2006 Royal Enfield Bullet Electra X Motorcycle Trader New Zealand

28 Jan 2015 | Author: | Comments Off on 2006 Royal Enfield Bullet Electra X Motorcycle Trader New Zealand
Royal Enfield Bullet Electra X AVL
Royal Enfield Bullet Electra X AVL

2006 Royal Enfield Bullet Electra X

2006 Royal Enfield Bullet Electra X

When did you last see an amp meter on a motorcycle? Grandpa’s bike? Well, the new, 2006 Royal Enfield Bullet Electra X boasts one – mounted on the headlight housing next to the speedo – just like its 1950 ancestors.

It’s even styled like a 1950s meter.

For me, that amp meter encapsulates the appeal of this British reincarnation. It suggests the bike has remained unchanged over the last half-century. And for the most part, that’s true – well, apart from the engine, gearbox, ignition and carburetter – but they’re very discreet changes, and the magic is retained.

First, some background

For the benefit of those who might not know about the reincarnation of a 55-year-old motorcycle, the new Royal Enfields are manufactured in India (and have been for more than half a century). Soon after the end of WWII, with relations between India and Pakistan deteriorating along the Kashmiri border, the Indian government asked Royal Enfield to supply 800 Bullets.

Demand kept growing, so Royal Enfield went into partnership with two Indian businessmen and opened a local factory. A casualty of the British bike industry’s collapse, Royal Enfield’s UK operation closed down in 1970, but production in India continued uninterrupted.

Ironically, the bikes began to be imported back into the UK in 1977. Today, annual production in India is running at around 25,000 units, and they’re exported all over the world.

The Bullet has evolved only in tiny incremental steps over the years – which is why it’s so appealing. For all intents and purposes, you’re still riding a thoroughbred classic.

The greatest changes have come in the last year, when in preparation for looming noise and emission regulations, the Indian manufacturers were forced to completely rethink the 500cc engine. It was handed to the Austrian drive-train specialists AVL for rejuvenation. The brief was tricky: introduce new technology and modern metals, but maintain the plant’s traditional look.

Our test bike was the first of the new 2006 models in Australasia, and we can report that AVL has done a great job. The engine looks identical to its predecessor, but it’s a lean-burn unit. Equipped with electronic ignition, a constant vacuum carburetor and a re-designed, five-speed gearbox, it’s cleaner and far more fuel-efficient, returning in the order of 25-28km per litre.

A longer muffler provides a much quieter engine note (I know, it’s a pity – but purists can evidently fit a more authentic-sounding substitute), but the distinctive, big single, thumper beat still resonates from the engine. It produces 25bhp at 5500rpm, and while acceleration is not up to modern bike standards, it keeps the bike moving along at a crisp pace. Very elegant.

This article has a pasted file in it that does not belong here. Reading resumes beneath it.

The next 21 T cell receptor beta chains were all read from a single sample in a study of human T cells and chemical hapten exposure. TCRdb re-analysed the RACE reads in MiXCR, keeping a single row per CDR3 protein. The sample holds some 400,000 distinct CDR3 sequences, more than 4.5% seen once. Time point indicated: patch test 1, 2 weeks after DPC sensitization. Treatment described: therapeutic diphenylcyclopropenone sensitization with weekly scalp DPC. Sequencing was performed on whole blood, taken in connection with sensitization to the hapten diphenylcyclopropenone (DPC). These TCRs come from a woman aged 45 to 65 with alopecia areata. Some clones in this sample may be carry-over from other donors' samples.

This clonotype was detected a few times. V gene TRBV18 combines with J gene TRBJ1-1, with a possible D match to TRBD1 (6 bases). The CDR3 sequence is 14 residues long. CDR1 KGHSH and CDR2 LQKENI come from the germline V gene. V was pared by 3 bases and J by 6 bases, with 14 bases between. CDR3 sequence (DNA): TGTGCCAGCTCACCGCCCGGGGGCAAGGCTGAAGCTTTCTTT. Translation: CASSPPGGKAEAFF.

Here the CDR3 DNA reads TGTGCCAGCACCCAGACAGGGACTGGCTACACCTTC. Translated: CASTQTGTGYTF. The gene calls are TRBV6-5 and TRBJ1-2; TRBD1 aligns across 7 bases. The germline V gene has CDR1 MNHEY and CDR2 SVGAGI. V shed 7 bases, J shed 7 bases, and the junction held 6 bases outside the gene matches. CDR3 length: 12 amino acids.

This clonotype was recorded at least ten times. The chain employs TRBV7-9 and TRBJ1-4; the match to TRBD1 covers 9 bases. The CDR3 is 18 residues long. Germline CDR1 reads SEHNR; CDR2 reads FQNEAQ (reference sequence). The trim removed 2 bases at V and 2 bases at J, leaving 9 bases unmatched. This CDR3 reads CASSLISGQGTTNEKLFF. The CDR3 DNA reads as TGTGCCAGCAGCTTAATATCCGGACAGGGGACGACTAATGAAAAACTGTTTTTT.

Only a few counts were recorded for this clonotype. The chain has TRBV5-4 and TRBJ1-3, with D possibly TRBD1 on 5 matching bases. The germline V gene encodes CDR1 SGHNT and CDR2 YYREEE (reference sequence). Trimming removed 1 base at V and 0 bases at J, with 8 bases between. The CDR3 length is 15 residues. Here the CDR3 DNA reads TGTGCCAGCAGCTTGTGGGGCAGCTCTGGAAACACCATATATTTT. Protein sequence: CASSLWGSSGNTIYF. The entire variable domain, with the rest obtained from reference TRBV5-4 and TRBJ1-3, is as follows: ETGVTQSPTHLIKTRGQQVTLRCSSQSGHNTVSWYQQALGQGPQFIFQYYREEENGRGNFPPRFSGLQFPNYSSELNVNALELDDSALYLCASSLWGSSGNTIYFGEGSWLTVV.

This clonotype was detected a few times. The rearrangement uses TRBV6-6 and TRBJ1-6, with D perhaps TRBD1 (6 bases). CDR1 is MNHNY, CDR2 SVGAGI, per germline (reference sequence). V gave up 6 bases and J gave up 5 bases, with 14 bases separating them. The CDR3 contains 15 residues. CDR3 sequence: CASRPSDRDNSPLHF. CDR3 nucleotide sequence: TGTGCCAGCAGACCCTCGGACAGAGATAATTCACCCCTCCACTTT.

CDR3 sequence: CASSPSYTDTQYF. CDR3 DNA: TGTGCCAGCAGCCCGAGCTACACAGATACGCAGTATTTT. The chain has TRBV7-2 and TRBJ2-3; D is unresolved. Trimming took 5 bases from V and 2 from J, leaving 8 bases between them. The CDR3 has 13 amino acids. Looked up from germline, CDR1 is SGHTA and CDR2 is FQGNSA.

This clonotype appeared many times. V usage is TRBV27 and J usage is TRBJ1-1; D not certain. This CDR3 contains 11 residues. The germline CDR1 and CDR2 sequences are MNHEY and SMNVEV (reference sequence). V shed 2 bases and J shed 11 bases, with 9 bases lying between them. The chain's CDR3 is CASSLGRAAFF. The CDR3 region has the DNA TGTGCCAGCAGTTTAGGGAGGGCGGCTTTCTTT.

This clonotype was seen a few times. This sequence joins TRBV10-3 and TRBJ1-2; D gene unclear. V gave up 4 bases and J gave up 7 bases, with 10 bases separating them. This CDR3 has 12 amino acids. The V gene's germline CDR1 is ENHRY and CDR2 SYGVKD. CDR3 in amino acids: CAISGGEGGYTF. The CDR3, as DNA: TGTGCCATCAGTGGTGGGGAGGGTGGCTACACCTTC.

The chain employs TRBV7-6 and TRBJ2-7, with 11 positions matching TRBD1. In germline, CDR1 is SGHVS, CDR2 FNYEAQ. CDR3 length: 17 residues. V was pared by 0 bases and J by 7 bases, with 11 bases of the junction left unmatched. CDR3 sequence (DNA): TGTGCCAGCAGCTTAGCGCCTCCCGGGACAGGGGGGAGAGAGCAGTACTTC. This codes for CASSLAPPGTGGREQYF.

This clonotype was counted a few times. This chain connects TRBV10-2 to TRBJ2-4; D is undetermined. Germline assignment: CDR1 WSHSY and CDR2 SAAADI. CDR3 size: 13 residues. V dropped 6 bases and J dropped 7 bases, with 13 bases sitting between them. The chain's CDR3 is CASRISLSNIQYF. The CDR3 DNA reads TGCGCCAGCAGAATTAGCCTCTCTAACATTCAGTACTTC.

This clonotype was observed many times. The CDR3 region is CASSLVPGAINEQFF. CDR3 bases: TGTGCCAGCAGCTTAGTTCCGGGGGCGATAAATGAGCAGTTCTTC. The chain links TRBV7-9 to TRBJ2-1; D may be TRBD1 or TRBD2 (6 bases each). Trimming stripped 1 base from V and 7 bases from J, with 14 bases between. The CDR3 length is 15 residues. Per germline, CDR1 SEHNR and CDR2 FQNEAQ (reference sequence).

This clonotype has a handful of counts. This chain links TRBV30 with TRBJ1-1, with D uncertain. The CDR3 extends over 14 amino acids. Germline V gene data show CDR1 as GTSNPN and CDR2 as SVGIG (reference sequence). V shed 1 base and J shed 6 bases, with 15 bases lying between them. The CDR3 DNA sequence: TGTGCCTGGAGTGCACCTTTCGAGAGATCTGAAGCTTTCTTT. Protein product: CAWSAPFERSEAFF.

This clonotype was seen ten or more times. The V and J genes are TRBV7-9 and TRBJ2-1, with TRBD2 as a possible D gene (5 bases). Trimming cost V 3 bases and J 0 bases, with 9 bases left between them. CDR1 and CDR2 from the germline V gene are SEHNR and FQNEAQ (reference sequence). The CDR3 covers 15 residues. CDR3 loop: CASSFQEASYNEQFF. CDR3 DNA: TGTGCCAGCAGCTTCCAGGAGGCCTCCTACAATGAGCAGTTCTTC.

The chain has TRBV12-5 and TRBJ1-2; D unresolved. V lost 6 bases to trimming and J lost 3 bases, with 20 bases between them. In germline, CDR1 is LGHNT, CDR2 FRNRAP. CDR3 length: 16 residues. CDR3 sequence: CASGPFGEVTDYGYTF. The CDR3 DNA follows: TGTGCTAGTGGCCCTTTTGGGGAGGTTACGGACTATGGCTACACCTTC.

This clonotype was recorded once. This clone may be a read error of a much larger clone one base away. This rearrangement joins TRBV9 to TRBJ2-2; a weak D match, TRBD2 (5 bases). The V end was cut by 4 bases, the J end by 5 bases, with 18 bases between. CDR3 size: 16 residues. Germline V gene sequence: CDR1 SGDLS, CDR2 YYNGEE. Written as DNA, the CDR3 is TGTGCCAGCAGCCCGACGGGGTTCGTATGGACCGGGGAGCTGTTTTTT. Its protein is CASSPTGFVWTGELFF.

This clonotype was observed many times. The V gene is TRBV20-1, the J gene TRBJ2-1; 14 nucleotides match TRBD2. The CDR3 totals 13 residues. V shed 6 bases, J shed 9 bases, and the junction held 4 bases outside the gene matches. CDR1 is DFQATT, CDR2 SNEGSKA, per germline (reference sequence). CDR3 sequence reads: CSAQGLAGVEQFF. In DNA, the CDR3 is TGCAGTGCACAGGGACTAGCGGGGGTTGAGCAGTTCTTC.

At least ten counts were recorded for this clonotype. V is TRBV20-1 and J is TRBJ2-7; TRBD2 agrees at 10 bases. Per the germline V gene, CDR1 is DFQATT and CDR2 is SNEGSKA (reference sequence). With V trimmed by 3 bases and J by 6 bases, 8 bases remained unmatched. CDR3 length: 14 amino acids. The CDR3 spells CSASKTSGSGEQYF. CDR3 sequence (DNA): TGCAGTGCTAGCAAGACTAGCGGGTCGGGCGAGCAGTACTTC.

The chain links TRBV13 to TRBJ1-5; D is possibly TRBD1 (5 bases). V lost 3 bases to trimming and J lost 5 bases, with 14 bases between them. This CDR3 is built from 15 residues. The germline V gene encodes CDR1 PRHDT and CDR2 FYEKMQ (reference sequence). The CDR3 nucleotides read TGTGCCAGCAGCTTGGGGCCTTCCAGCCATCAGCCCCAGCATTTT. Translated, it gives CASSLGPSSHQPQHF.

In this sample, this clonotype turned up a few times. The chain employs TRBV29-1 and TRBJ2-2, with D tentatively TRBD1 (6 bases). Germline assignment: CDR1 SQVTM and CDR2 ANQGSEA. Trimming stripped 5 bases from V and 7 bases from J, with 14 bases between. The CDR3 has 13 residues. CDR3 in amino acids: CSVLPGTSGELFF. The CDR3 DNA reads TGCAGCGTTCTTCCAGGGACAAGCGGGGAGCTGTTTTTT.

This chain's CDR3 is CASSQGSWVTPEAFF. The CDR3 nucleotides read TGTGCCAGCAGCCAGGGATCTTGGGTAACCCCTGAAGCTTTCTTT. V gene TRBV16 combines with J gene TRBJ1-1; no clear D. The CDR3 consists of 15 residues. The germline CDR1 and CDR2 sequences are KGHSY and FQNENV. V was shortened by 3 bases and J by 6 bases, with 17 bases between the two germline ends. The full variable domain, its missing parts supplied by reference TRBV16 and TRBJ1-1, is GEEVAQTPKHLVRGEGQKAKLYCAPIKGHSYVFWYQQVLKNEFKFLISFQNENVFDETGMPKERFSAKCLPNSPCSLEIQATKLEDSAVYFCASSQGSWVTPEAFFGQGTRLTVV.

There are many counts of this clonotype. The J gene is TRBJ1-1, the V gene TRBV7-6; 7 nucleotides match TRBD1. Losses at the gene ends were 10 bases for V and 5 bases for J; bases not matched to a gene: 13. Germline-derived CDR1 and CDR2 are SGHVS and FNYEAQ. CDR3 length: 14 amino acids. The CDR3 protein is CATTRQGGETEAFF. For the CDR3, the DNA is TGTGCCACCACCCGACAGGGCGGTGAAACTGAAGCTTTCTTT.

An electric start cranks the engine into life easily, but if you really want to maintain authenticity, you can use the kick-start. And if you think kick-starting a 500cc single sounds like cardiac arrest material, have no fear: there’s a decompression lever fitted to the left-hand grip on the bars.

It’s a stiff but positive ride. Up front there’s a set of redesigned, telescopic forks and a 280mm disc brake. Rear suspension is provided by a swing arm with hydraulic dampers, and the rear brake is a 150mm drum.

All up, the bike weighs in at 160kg, so it’s easy to flick around the urban jungle. The seat height (77cm) will meet all but the shortest riders requirements. One niggle: I found the mirror struts too short – it’s difficult to see past your arms.

Longer mounts are needed to help you keep an eye on the action behind.

The new model’s classical heritage has not been compromised by some cosmetic tweaks: restyled side panels, chrome indicators and tank badges and fresh colour schemes (black, red, silver and British racing green). The speedo console remains minimalist: no oil pressure light or fuel gauge, so you’ll have to get used to monitoring those levels by eye. Everything’s offset against lots of chrome and a classy set of spoke wheels, that long sweeping header and the muffler.

A clever blend of traditional styling and modern design, the bike draws plenty of admiring stares from fellow commuters. With its improved performance, handling and reliability – and of course that frugal fuel consumption – the Royal Enfield Bullet is a serious contender for the most visually-arresting commuter in the bike industry.

Royal Enfield Bullet Electra X AVL
Royal Enfield Bullet Electra X AVL

The Bullet has a recommended retail price of $8,995 including GST, and comes with a full factory warranty.

Did you know. This may come as a surprise, but the Royal Enfield is the world’s longest running production motorcycle, pre-dating even the venerable Harley Davidson by a few years.


Royal Enfield Bullet Electra X (RRP $8995 inc GST)


499cc, four-stroke, single cylinder, OHV

Bore and Stroke: 84mm x 90mm

Horse Power: 25bhp at 5500rpm

Fuel Consumption: approx 80mpg

Electrics 12 volt

Dimensions 2110mm long x 700mm wide x 1067mm high

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